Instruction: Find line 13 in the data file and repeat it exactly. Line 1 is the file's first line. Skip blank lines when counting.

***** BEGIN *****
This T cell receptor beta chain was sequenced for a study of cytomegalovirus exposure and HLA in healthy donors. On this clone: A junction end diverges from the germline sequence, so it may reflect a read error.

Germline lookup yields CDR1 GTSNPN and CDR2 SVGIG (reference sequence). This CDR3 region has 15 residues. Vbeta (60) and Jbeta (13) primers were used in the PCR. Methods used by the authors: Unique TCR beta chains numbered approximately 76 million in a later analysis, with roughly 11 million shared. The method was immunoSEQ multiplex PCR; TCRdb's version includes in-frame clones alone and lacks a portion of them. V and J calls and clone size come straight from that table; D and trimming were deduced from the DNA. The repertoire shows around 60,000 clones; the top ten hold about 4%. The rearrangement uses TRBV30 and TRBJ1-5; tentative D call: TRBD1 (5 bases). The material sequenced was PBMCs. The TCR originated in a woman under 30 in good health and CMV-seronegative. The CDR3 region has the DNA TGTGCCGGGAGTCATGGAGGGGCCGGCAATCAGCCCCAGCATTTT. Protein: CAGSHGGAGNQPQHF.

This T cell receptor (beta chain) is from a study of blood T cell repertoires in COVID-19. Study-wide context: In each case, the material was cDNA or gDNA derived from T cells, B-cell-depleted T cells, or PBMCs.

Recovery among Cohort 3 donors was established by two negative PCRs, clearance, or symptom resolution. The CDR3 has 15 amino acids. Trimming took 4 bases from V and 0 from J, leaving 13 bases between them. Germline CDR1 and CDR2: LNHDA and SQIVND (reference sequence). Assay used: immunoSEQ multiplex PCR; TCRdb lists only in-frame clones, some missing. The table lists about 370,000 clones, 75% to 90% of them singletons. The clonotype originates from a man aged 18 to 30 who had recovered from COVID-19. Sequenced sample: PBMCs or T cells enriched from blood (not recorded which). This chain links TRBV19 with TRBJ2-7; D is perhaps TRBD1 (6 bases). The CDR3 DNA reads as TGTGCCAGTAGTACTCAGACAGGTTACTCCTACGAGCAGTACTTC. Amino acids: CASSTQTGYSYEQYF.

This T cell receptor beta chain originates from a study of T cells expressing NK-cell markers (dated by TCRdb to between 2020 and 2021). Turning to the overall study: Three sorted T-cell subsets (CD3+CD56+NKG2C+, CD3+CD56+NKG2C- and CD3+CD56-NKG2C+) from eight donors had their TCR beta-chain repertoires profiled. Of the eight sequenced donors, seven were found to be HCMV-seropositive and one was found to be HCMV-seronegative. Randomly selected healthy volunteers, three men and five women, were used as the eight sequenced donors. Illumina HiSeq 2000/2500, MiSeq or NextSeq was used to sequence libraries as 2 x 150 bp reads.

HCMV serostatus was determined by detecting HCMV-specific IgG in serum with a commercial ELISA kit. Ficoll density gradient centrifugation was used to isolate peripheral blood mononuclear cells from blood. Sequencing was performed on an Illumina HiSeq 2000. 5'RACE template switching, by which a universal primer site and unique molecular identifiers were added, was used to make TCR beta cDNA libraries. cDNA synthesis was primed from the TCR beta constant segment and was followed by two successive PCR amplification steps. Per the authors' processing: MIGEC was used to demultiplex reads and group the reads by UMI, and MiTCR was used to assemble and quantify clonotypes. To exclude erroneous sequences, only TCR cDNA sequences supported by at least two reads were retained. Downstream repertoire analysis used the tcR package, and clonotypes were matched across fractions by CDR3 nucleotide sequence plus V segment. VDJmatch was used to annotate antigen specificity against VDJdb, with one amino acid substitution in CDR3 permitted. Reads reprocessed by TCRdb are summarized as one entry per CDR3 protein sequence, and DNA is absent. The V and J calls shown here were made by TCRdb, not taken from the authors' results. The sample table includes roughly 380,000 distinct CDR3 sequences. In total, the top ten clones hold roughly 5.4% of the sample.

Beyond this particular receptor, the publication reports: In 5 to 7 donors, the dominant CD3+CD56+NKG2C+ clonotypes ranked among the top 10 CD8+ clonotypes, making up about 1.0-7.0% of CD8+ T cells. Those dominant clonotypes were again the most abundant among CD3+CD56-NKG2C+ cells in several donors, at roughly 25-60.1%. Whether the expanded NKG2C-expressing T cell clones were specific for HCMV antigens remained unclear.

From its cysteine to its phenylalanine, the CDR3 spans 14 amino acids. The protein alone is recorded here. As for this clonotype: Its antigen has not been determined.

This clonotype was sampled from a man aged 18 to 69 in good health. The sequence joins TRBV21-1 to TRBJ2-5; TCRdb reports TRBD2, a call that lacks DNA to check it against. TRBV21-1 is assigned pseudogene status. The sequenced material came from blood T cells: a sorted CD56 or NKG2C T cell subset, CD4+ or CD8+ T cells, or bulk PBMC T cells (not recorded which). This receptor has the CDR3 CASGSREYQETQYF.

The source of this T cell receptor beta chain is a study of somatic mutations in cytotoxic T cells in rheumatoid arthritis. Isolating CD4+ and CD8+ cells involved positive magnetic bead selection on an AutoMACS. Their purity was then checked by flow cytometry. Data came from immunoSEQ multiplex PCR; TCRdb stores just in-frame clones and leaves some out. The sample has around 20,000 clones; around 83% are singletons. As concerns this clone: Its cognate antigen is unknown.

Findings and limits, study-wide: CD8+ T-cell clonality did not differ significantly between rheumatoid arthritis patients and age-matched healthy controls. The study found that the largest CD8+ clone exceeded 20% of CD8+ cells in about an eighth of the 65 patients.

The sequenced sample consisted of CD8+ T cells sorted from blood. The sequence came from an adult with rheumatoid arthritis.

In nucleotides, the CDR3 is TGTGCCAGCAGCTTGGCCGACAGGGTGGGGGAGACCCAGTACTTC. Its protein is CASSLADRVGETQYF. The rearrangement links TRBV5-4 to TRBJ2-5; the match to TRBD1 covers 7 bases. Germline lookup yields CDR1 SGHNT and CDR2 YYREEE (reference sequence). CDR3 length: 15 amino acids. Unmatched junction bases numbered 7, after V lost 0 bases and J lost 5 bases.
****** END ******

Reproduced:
In nucleotides, the CDR3 is TGTGCCAGCAGCTTGGCCGACAGGGTGGGGGAGACCCAGTACTTC. Its protein is CASSLADRVGETQYF. The rearrangement links TRBV5-4 to TRBJ2-5; the match to TRBD1 covers 7 bases. Germline lookup yields CDR1 SGHNT and CDR2 YYREEE (reference sequence). CDR3 length: 15 amino acids. Unmatched junction bases numbered 7, after V lost 0 bases and J lost 5 bases.